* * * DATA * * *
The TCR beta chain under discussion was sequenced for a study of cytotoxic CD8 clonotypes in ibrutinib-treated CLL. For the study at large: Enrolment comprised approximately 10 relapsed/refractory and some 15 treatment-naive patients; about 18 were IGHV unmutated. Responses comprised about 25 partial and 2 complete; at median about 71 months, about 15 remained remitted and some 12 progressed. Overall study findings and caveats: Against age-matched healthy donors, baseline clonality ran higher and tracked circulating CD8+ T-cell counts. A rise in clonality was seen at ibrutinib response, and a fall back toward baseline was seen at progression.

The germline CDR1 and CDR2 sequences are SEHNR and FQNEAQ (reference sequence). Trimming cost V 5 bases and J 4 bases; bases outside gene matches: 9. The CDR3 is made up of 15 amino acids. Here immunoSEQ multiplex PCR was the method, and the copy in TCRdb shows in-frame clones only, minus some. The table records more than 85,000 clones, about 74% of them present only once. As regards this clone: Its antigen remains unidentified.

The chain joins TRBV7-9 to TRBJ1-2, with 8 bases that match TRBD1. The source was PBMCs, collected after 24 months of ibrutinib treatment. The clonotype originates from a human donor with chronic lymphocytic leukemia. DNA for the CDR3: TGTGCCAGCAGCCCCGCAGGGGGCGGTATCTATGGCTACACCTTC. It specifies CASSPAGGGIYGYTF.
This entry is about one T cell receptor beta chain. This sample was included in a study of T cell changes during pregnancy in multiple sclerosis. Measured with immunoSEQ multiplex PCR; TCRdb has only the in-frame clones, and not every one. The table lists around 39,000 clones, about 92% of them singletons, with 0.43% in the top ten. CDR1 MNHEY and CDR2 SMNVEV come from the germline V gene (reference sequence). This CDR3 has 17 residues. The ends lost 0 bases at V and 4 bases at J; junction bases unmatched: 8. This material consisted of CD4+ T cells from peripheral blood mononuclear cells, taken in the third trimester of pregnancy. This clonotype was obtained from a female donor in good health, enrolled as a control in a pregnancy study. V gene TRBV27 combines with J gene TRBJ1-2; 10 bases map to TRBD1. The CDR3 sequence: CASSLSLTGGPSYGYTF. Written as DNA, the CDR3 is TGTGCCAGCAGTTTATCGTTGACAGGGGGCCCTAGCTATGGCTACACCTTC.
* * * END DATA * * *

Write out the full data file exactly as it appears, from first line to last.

The TCR beta chain under discussion was sequenced for a study of cytotoxic CD8 clonotypes in ibrutinib-treated CLL. For the study at large: Enrolment comprised approximately 10 relapsed/refractory and some 15 treatment-naive patients; about 18 were IGHV unmutated. Responses comprised about 25 partial and 2 complete; at median about 71 months, about 15 remained remitted and some 12 progressed. Overall study findings and caveats: Against age-matched healthy donors, baseline clonality ran higher and tracked circulating CD8+ T-cell counts. A rise in clonality was seen at ibrutinib response, and a fall back toward baseline was seen at progression.

The germline CDR1 and CDR2 sequences are SEHNR and FQNEAQ (reference sequence). Trimming cost V 5 bases and J 4 bases; bases outside gene matches: 9. The CDR3 is made up of 15 amino acids. Here immunoSEQ multiplex PCR was the method, and the copy in TCRdb shows in-frame clones only, minus some. The table records more than 85,000 clones, about 74% of them present only once. As regards this clone: Its antigen remains unidentified.

The chain joins TRBV7-9 to TRBJ1-2, with 8 bases that match TRBD1. The source was PBMCs, collected after 24 months of ibrutinib treatment. The clonotype originates from a human donor with chronic lymphocytic leukemia. DNA for the CDR3: TGTGCCAGCAGCCCCGCAGGGGGCGGTATCTATGGCTACACCTTC. It specifies CASSPAGGGIYGYTF.
This entry is about one T cell receptor beta chain. This sample was included in a study of T cell changes during pregnancy in multiple sclerosis. Measured with immunoSEQ multiplex PCR; TCRdb has only the in-frame clones, and not every one. The table lists around 39,000 clones, about 92% of them singletons, with 0.43% in the top ten. CDR1 MNHEY and CDR2 SMNVEV come from the germline V gene (reference sequence). This CDR3 has 17 residues. The ends lost 0 bases at V and 4 bases at J; junction bases unmatched: 8. This material consisted of CD4+ T cells from peripheral blood mononuclear cells, taken in the third trimester of pregnancy. This clonotype was obtained from a female donor in good health, enrolled as a control in a pregnancy study. V gene TRBV27 combines with J gene TRBJ1-2; 10 bases map to TRBD1. The CDR3 sequence: CASSLSLTGGPSYGYTF. Written as DNA, the CDR3 is TGTGCCAGCAGTTTATCGTTGACAGGGGGCCCTAGCTATGGCTACACCTTC.